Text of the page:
We are a growing and expanding school, specializing in the learning and study of French, Italian and newly added Spanish. We are looking for energetic, enthusiastic and talented people to join our team.
The origins of Father’s Day date back 4,000 years ago to the time of Babylon, where a clay tablet was found with a message written by a son for his father. In France and the United States, father’s day is celebrated on the third Sunday in June. This year it is celebrated on June 20th.
Father’s Day is celebrated on St. Joseph’s Day, March 19th, in countries where there is a strong emphasis on the Roman Catholic Church. This holds true in Italy. It is called La Festa di San Guiseppe in Italian. St. Joseph’s Day began in Sicily during the Middle Ages. The people of Sicily were suffering from a drought and famine and needed rain for their crops. They prayed to St. Joseph and he answered their prayers by bringing the rain. The fava bean crops ended the famine. In return for his help, they offered St. Joseph a grand feast when he brought the rain. The fava bean often decorates altars or homes on this holiday. No matter the country, Father’s Day is a day to show appreciation and love for your father.
What beautiful weather we are having lately! I hope that you are finding the time to get out and enjoy it!
This month we are looking to summer and it is time to enroll in your favorite course.
For Kids we have Learn to Speak Italian After School which starts June 7th. It will run on Mondays from 4pm to 5pm for 5 weeks. Our children’s language classes do not run the week of July 5th so this program will end July 12th.
Our Learn to Speak Summer Camps for Kids has expanded into Spanish and Russian. We have special discounts for siblings and we also have bussing available for an extra fee. Our Learn to Speak French Summer Camp for Beginners runs Monday through Friday the week of June 28th from 9am to 12pm in Clifton Park and from 2pm to 5pm in Colonie. Children who are already fluent in French are welcome and a camp within a camp will exist for them. The week of July 12th we will run our Learn to Speak Spanish Summer Camp for Beginners with a camp within a camp for children who are fluent in Spanish as well. This camp runs Monday through Friday 9am to 12pm in Clifton Park and 2pm to 5pm in Colonie. Our third summer camp this year runs the week of July 26th. Our Learn to Speak Russian Summer Camp is also a Monday through Friday camp. This camp is offered only in Clifton Park from 9am to 12pm. For the first time, we are offering bussing to our camps. Please call the office for information on busing: (518) 346-7096. Adult Language classes continue through July 23rd and you may join any of our ongoing classes in French, Italian and Spanish. We have a guest teacher this summer who will be teaching Welsh. Registration is now being taken for this summer course. Look for our Italian for Travelers five week mini-session that we will be offering. If you have some French and would like to brush up, join us for our Beginning French Mini-Session.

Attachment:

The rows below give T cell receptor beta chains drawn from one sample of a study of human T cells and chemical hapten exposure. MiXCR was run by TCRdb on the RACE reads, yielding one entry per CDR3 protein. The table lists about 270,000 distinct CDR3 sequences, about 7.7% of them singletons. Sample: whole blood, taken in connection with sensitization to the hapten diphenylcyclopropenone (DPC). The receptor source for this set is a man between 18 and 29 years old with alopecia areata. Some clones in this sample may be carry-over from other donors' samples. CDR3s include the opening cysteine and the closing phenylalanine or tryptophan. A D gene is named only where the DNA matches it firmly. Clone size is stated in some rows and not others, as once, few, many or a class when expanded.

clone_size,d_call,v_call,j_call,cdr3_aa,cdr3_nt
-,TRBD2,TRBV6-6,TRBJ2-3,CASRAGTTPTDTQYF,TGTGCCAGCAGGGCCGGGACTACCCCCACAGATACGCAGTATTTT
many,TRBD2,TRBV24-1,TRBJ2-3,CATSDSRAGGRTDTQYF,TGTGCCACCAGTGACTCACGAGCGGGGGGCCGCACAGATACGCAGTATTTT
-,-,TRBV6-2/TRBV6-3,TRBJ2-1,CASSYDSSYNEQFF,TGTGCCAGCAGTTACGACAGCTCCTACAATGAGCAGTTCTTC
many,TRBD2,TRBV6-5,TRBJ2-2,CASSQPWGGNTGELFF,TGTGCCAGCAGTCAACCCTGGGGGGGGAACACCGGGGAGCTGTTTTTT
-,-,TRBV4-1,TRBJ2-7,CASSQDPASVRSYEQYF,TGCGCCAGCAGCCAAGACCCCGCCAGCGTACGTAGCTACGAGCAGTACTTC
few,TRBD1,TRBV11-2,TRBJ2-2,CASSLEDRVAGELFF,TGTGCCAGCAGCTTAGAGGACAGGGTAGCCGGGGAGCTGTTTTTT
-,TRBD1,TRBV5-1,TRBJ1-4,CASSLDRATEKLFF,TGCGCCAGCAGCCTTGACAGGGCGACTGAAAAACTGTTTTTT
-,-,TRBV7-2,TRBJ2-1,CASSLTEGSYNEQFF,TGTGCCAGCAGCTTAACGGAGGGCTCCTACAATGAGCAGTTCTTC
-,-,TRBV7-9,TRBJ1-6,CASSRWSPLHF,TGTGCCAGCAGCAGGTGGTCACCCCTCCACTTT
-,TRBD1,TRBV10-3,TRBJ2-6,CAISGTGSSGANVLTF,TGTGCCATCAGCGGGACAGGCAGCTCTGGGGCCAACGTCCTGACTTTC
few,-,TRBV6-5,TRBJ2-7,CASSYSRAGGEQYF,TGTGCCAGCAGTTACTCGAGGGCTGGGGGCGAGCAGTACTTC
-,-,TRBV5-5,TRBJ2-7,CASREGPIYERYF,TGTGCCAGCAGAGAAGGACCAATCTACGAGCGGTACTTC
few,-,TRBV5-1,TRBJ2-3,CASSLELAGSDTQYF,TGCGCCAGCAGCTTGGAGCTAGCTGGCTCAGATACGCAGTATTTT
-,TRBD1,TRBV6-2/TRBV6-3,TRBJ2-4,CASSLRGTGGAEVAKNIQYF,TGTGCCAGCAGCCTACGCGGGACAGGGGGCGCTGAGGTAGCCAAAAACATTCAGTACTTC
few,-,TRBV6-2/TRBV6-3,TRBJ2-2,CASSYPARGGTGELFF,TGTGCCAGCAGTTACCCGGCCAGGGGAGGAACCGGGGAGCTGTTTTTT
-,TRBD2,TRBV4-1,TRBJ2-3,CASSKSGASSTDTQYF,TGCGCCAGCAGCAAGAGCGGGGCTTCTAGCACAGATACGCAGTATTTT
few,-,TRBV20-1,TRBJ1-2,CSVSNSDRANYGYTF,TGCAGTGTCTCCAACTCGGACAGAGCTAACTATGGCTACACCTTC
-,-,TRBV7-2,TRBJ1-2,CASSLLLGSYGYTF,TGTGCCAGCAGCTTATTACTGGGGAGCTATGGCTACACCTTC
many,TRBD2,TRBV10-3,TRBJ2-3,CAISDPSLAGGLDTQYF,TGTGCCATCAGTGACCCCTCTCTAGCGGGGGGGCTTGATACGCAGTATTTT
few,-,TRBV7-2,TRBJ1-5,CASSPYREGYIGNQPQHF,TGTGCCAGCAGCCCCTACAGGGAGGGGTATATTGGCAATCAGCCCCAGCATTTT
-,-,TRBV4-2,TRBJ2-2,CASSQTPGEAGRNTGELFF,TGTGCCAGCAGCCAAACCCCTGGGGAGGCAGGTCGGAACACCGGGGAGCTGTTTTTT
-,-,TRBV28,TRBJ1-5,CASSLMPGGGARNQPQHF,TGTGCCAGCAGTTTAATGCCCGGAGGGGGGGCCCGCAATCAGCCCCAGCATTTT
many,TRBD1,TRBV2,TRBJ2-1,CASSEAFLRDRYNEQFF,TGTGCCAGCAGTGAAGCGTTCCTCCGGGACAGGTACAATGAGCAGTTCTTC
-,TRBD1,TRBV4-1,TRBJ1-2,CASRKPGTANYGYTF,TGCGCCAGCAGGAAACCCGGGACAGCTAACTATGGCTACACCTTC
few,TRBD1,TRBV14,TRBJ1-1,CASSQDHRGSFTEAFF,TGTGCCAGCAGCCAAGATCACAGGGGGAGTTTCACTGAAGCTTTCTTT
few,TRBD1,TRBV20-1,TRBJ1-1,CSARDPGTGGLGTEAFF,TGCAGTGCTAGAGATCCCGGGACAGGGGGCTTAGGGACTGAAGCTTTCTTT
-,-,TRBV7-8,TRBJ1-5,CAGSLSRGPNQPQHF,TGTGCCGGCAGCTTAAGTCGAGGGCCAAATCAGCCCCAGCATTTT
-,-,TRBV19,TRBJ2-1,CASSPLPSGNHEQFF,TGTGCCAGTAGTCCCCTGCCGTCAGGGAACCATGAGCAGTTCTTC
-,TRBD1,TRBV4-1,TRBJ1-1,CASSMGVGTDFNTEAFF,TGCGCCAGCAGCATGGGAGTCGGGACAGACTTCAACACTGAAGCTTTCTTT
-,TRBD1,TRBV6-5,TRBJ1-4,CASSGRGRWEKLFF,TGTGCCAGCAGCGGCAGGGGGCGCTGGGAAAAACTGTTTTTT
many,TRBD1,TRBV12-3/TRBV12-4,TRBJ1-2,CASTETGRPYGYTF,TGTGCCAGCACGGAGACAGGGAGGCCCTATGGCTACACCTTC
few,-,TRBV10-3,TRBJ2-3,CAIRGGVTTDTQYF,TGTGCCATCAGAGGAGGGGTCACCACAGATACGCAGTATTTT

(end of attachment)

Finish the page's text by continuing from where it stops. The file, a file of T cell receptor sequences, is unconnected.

Our Table Française at Chez Daisie this month will take place on June 16th. If you speak French and would like a place to kick back and practice, join us once a month at Chez Daisie on pedestrian Jay Street (across from Proctors Theater) in Schenectady from 6pm to 8pm. The crêpes are delicious and the conversation fun. This is our anniversary month! Come celebrate our 4th year anniversary! As part of our celebration enjoy any dessert crêpe for $4.00 and receive a coupon to enjoy another dessert crêpe for $4.00.
As always, private lessons are available for both children and adults in French, Spanish and Italian. You can call the office to register.
We look forward to seeing you this summer in one of our language programs. Enjoy June! We are sending a special Happy Father’s Day wish to all Dads from the staff at The Language Learning Institute. We hope your day is filled with fun, rest and laughter.